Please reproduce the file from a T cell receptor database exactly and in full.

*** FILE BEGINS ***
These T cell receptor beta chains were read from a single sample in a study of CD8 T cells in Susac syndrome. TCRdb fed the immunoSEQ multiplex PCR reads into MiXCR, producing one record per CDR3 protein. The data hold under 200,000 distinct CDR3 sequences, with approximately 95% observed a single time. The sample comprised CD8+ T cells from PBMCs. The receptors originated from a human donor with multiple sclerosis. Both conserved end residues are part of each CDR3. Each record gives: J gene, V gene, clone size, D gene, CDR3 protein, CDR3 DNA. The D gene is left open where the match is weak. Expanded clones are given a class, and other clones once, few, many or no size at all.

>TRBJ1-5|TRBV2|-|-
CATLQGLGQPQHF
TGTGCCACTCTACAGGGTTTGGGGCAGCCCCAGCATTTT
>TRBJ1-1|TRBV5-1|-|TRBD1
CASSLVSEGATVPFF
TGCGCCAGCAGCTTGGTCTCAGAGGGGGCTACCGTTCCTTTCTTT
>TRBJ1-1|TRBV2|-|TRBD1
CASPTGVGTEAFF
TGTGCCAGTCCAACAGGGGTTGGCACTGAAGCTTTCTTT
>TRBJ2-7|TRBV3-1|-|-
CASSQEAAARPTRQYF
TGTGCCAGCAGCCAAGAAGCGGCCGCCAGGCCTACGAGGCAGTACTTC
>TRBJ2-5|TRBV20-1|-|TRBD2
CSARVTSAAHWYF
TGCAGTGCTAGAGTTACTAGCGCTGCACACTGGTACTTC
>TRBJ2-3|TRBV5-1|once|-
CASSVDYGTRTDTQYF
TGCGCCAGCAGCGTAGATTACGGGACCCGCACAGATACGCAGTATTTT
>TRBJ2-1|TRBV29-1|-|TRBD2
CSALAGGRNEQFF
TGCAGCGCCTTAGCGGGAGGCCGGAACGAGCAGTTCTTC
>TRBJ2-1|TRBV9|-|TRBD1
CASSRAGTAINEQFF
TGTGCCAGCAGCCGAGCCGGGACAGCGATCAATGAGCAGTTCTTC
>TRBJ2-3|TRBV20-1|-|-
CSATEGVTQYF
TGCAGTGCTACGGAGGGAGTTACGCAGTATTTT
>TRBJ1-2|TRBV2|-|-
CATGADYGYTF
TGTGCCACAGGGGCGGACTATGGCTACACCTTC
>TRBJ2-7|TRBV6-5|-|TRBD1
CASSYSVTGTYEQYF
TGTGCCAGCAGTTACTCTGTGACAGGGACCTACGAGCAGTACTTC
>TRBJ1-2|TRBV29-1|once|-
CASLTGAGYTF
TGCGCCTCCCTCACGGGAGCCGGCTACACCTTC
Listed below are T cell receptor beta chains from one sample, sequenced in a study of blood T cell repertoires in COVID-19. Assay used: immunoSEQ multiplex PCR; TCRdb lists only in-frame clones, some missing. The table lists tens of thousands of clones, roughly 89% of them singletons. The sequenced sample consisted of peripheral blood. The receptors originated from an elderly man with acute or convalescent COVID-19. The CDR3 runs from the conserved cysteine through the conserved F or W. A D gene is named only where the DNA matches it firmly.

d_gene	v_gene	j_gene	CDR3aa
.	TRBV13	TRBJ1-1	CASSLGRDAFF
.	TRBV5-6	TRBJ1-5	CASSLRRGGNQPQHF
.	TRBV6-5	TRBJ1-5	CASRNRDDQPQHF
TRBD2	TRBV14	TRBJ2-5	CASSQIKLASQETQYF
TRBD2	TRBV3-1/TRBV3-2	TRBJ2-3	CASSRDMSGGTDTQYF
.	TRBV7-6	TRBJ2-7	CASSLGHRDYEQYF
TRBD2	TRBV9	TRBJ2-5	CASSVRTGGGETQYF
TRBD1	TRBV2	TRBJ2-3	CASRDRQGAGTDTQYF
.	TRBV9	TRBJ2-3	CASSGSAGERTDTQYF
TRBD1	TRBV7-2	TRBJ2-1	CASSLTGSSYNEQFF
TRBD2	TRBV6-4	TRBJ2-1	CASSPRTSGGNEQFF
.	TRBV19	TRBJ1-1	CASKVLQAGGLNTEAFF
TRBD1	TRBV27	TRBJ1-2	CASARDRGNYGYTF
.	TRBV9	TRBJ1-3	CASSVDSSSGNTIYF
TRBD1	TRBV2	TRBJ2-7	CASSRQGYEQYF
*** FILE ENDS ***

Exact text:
These T cell receptor beta chains were read from a single sample in a study of CD8 T cells in Susac syndrome. TCRdb fed the immunoSEQ multiplex PCR reads into MiXCR, producing one record per CDR3 protein. The data hold under 200,000 distinct CDR3 sequences, with approximately 95% observed a single time. The sample comprised CD8+ T cells from PBMCs. The receptors originated from a human donor with multiple sclerosis. Both conserved end residues are part of each CDR3. Each record gives: J gene, V gene, clone size, D gene, CDR3 protein, CDR3 DNA. The D gene is left open where the match is weak. Expanded clones are given a class, and other clones once, few, many or no size at all.

>TRBJ1-5|TRBV2|-|-
CATLQGLGQPQHF
TGTGCCACTCTACAGGGTTTGGGGCAGCCCCAGCATTTT
>TRBJ1-1|TRBV5-1|-|TRBD1
CASSLVSEGATVPFF
TGCGCCAGCAGCTTGGTCTCAGAGGGGGCTACCGTTCCTTTCTTT
>TRBJ1-1|TRBV2|-|TRBD1
CASPTGVGTEAFF
TGTGCCAGTCCAACAGGGGTTGGCACTGAAGCTTTCTTT
>TRBJ2-7|TRBV3-1|-|-
CASSQEAAARPTRQYF
TGTGCCAGCAGCCAAGAAGCGGCCGCCAGGCCTACGAGGCAGTACTTC
>TRBJ2-5|TRBV20-1|-|TRBD2
CSARVTSAAHWYF
TGCAGTGCTAGAGTTACTAGCGCTGCACACTGGTACTTC
>TRBJ2-3|TRBV5-1|once|-
CASSVDYGTRTDTQYF
TGCGCCAGCAGCGTAGATTACGGGACCCGCACAGATACGCAGTATTTT
>TRBJ2-1|TRBV29-1|-|TRBD2
CSALAGGRNEQFF
TGCAGCGCCTTAGCGGGAGGCCGGAACGAGCAGTTCTTC
>TRBJ2-1|TRBV9|-|TRBD1
CASSRAGTAINEQFF
TGTGCCAGCAGCCGAGCCGGGACAGCGATCAATGAGCAGTTCTTC
>TRBJ2-3|TRBV20-1|-|-
CSATEGVTQYF
TGCAGTGCTACGGAGGGAGTTACGCAGTATTTT
>TRBJ1-2|TRBV2|-|-
CATGADYGYTF
TGTGCCACAGGGGCGGACTATGGCTACACCTTC
>TRBJ2-7|TRBV6-5|-|TRBD1
CASSYSVTGTYEQYF
TGTGCCAGCAGTTACTCTGTGACAGGGACCTACGAGCAGTACTTC
>TRBJ1-2|TRBV29-1|once|-
CASLTGAGYTF
TGCGCCTCCCTCACGGGAGCCGGCTACACCTTC
Listed below are T cell receptor beta chains from one sample, sequenced in a study of blood T cell repertoires in COVID-19. Assay used: immunoSEQ multiplex PCR; TCRdb lists only in-frame clones, some missing. The table lists tens of thousands of clones, roughly 89% of them singletons. The sequenced sample consisted of peripheral blood. The receptors originated from an elderly man with acute or convalescent COVID-19. The CDR3 runs from the conserved cysteine through the conserved F or W. A D gene is named only where the DNA matches it firmly.

d_gene	v_gene	j_gene	CDR3aa
.	TRBV13	TRBJ1-1	CASSLGRDAFF
.	TRBV5-6	TRBJ1-5	CASSLRRGGNQPQHF
.	TRBV6-5	TRBJ1-5	CASRNRDDQPQHF
TRBD2	TRBV14	TRBJ2-5	CASSQIKLASQETQYF
TRBD2	TRBV3-1/TRBV3-2	TRBJ2-3	CASSRDMSGGTDTQYF
.	TRBV7-6	TRBJ2-7	CASSLGHRDYEQYF
TRBD2	TRBV9	TRBJ2-5	CASSVRTGGGETQYF
TRBD1	TRBV2	TRBJ2-3	CASRDRQGAGTDTQYF
.	TRBV9	TRBJ2-3	CASSGSAGERTDTQYF
TRBD1	TRBV7-2	TRBJ2-1	CASSLTGSSYNEQFF
TRBD2	TRBV6-4	TRBJ2-1	CASSPRTSGGNEQFF
.	TRBV19	TRBJ1-1	CASKVLQAGGLNTEAFF
TRBD1	TRBV27	TRBJ1-2	CASARDRGNYGYTF
.	TRBV9	TRBJ1-3	CASSVDSSSGNTIYF
TRBD1	TRBV2	TRBJ2-7	CASSRQGYEQYF